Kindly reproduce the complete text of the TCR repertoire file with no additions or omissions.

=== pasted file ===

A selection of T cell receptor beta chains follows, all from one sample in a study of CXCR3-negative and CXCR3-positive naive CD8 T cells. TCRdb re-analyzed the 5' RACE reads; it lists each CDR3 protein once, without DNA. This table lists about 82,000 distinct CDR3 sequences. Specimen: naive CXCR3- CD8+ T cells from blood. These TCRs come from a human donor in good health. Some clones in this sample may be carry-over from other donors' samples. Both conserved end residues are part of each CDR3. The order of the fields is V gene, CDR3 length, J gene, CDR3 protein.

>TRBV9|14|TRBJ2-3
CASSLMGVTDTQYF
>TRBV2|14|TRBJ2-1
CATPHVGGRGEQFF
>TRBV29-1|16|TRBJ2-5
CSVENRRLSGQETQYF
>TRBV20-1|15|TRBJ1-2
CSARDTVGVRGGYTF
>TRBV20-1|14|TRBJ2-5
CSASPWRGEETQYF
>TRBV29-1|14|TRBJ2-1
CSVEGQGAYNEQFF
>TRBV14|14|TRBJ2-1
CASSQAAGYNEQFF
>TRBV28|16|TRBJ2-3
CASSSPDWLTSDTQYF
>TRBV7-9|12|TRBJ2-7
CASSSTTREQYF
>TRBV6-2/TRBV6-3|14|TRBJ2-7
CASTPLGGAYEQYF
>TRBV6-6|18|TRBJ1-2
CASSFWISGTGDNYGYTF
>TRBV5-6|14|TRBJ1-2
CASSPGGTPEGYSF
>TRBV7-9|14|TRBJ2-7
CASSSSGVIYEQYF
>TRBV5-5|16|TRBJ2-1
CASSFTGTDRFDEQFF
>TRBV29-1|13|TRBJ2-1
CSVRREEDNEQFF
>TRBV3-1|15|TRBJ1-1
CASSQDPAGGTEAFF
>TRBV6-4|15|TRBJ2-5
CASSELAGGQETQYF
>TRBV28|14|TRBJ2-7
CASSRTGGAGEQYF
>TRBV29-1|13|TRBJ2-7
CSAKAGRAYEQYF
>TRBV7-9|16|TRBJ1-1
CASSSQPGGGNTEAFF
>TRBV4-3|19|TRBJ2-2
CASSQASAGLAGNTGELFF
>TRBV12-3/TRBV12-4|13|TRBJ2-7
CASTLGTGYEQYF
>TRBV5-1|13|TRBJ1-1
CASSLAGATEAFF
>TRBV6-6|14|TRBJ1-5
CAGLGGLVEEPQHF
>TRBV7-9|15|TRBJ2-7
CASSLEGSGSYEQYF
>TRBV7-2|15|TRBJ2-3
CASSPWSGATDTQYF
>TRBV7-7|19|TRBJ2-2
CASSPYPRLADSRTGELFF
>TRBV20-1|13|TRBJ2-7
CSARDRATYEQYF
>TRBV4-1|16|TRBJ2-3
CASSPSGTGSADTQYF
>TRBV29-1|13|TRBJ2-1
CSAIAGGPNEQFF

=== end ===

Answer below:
A selection of T cell receptor beta chains follows, all from one sample in a study of CXCR3-negative and CXCR3-positive naive CD8 T cells. TCRdb re-analyzed the 5' RACE reads; it lists each CDR3 protein once, without DNA. This table lists about 82,000 distinct CDR3 sequences. Specimen: naive CXCR3- CD8+ T cells from blood. These TCRs come from a human donor in good health. Some clones in this sample may be carry-over from other donors' samples. Both conserved end residues are part of each CDR3. The order of the fields is V gene, CDR3 length, J gene, CDR3 protein.

>TRBV9|14|TRBJ2-3
CASSLMGVTDTQYF
>TRBV2|14|TRBJ2-1
CATPHVGGRGEQFF
>TRBV29-1|16|TRBJ2-5
CSVENRRLSGQETQYF
>TRBV20-1|15|TRBJ1-2
CSARDTVGVRGGYTF
>TRBV20-1|14|TRBJ2-5
CSASPWRGEETQYF
>TRBV29-1|14|TRBJ2-1
CSVEGQGAYNEQFF
>TRBV14|14|TRBJ2-1
CASSQAAGYNEQFF
>TRBV28|16|TRBJ2-3
CASSSPDWLTSDTQYF
>TRBV7-9|12|TRBJ2-7
CASSSTTREQYF
>TRBV6-2/TRBV6-3|14|TRBJ2-7
CASTPLGGAYEQYF
>TRBV6-6|18|TRBJ1-2
CASSFWISGTGDNYGYTF
>TRBV5-6|14|TRBJ1-2
CASSPGGTPEGYSF
>TRBV7-9|14|TRBJ2-7
CASSSSGVIYEQYF
>TRBV5-5|16|TRBJ2-1
CASSFTGTDRFDEQFF
>TRBV29-1|13|TRBJ2-1
CSVRREEDNEQFF
>TRBV3-1|15|TRBJ1-1
CASSQDPAGGTEAFF
>TRBV6-4|15|TRBJ2-5
CASSELAGGQETQYF
>TRBV28|14|TRBJ2-7
CASSRTGGAGEQYF
>TRBV29-1|13|TRBJ2-7
CSAKAGRAYEQYF
>TRBV7-9|16|TRBJ1-1
CASSSQPGGGNTEAFF
>TRBV4-3|19|TRBJ2-2
CASSQASAGLAGNTGELFF
>TRBV12-3/TRBV12-4|13|TRBJ2-7
CASTLGTGYEQYF
>TRBV5-1|13|TRBJ1-1
CASSLAGATEAFF
>TRBV6-6|14|TRBJ1-5
CAGLGGLVEEPQHF
>TRBV7-9|15|TRBJ2-7
CASSLEGSGSYEQYF
>TRBV7-2|15|TRBJ2-3
CASSPWSGATDTQYF
>TRBV7-7|19|TRBJ2-2
CASSPYPRLADSRTGELFF
>TRBV20-1|13|TRBJ2-7
CSARDRATYEQYF
>TRBV4-1|16|TRBJ2-3
CASSPSGTGSADTQYF
>TRBV29-1|13|TRBJ2-1
CSAIAGGPNEQFF